"Twenty-five years old and he's telling me what life's all about! I'm twenty-five three times over and then some. I'll tell you what life's all about." But before he could he fell asleep again.

            "Maybe we should leave," I suggested.

            "No, let's stay a little longer. Besides, we have to wait and see what they're going to do about Victor."

            "You have a point."

            Just then Grandpa Morris woke up again. "Who's here?" he asked.

            "It's me and Stanley," Cindy said.

            "Really? How long you been here? You should have woke me."

            "Grandpa, is everything all right here?" Cindy asked. "How's the food?"

            "Food? They don't know the meaning of the word. Now your grandma's stuffed cabbage, may she rest in peace, that was food. When she died she took the recipe with her."

            "Do they give you enough, at least?" I chimed in.

            "Enough for what?"

            "Enough to satisfy you."

            "To satisfy me? I was always easy to satisfy. All it took was a good fuck, a piece of stuffed cabbage and a little seltzer."

            Just then one of the nurses walked in, carrying Victor. "Dr. Frumkin says it's OK," she told us.

            "Hiya sweetie," Grandpa Morris said to the nurse, "so when are you going to marry me?"

            "Oh, Mr. Rabinowitz, you know I have a boyfriend."

            "That's all right. I'm sure you can handle both of us. Maybe at the same time, even."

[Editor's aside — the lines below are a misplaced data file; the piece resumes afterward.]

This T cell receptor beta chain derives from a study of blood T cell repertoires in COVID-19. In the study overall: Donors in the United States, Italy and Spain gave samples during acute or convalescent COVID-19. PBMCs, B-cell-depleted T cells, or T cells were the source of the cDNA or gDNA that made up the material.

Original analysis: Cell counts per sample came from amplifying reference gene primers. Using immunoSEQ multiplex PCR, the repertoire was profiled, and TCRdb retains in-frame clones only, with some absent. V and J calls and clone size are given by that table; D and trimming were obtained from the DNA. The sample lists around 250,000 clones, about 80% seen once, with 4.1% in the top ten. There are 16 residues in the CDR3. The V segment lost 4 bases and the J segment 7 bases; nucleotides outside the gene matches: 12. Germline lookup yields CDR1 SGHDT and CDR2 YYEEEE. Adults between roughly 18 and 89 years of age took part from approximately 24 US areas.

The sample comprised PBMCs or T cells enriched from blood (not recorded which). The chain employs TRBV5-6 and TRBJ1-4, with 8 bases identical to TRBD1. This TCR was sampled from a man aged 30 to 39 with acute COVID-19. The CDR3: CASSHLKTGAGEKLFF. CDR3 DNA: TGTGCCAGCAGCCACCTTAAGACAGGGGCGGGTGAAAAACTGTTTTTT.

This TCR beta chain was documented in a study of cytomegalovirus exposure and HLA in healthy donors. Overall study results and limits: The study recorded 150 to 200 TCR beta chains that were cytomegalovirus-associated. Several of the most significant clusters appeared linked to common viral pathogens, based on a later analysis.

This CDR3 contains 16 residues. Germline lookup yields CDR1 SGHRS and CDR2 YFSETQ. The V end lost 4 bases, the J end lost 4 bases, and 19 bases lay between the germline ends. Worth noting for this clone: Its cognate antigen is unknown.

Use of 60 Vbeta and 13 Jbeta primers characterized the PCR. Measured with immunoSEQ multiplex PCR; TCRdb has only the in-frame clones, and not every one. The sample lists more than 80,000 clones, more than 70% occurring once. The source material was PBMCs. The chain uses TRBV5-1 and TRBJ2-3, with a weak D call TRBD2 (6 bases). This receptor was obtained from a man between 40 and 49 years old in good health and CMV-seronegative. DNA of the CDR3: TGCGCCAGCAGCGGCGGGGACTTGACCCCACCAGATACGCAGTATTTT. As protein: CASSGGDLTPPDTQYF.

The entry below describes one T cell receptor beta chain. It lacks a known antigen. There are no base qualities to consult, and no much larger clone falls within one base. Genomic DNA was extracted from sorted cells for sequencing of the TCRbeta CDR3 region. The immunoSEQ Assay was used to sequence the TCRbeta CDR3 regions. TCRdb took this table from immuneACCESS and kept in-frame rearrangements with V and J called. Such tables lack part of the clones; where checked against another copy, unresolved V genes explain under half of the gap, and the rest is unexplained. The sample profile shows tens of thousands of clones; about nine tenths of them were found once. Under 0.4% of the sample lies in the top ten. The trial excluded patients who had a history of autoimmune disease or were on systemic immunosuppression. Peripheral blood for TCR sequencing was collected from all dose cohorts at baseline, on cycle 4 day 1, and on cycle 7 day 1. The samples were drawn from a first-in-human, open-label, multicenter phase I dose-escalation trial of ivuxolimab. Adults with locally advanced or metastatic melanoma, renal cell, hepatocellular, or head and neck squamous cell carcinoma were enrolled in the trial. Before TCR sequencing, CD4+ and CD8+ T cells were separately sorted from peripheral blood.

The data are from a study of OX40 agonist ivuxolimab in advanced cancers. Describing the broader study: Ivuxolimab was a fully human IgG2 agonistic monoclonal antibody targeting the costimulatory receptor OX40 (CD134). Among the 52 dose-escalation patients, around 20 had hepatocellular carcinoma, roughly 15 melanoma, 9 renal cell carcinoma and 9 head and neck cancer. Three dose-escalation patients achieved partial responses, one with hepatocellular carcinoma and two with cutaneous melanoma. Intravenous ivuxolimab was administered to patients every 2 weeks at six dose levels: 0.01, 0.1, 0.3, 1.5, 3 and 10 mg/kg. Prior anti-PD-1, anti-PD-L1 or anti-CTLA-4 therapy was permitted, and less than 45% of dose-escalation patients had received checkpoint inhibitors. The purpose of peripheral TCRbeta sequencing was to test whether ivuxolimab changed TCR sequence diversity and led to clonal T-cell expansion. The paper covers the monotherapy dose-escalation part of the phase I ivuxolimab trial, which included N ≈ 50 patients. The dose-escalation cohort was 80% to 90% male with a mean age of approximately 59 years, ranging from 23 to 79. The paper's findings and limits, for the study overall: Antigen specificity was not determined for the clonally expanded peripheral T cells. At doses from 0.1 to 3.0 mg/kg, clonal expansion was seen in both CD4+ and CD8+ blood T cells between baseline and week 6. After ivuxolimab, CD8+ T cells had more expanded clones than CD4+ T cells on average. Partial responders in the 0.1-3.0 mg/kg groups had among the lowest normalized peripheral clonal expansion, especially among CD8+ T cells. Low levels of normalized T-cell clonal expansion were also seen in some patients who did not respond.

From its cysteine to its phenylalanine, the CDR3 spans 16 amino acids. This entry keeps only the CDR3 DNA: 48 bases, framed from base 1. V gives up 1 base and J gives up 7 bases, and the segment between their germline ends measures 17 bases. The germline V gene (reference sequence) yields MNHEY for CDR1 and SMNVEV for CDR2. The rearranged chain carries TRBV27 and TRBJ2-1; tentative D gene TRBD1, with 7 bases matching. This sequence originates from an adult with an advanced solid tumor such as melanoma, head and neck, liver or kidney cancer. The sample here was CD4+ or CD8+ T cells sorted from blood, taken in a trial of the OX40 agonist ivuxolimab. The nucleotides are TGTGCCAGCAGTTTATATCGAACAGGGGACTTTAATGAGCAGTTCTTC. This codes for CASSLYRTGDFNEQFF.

"Don't pay any attention to him," Cindy said.

            "If I don't, who will?" the nurse replied as she left the room.

            "Some pair of knockers on that one," Grandpa Morris said.

            "Grandpa, we have a surprise for you," Cindy said.

            "A surprise?"

            "Yes, look," she said, as she pulled the cellophane off of Victor.

            "It's Vickie! It's Vickie!" he shouted gleefully. He began to hug the stuffed Doberman. "Hiya, kiddo!" 

            "We knew you'd be thrilled to see him," Cindy said.

            "So, how are his movements?" Grandpa Morris asked.

            "There's something we have to tell you," I said.

            Cindy put her hand over my mouth. "No!" she shouted.

            "What's the matter?" Grandpa Morris asked. "He ain't going right? Maybe he isn't getting enough roughage. He does look a bit crabby. I know the feeling."

            "Well, you know how old dogs can get," I said.

            "You're telling me!" He started pulling on Victor's leg. "Give me your paw, boychik," he said to the stuffed animal. Then he turned to us and said, "My god, his legs are so stiff. Has he got arthritis, maybe?" 

            "Yeah, that must be it," Cindy said.

            "Who do you think you're kidding?" Grandpa Morris said. "This dog is dead." Then he started crying.

            Cindy was crying too.         

            I took her in my arms. "Sweetheart," I said, "will you marry me?"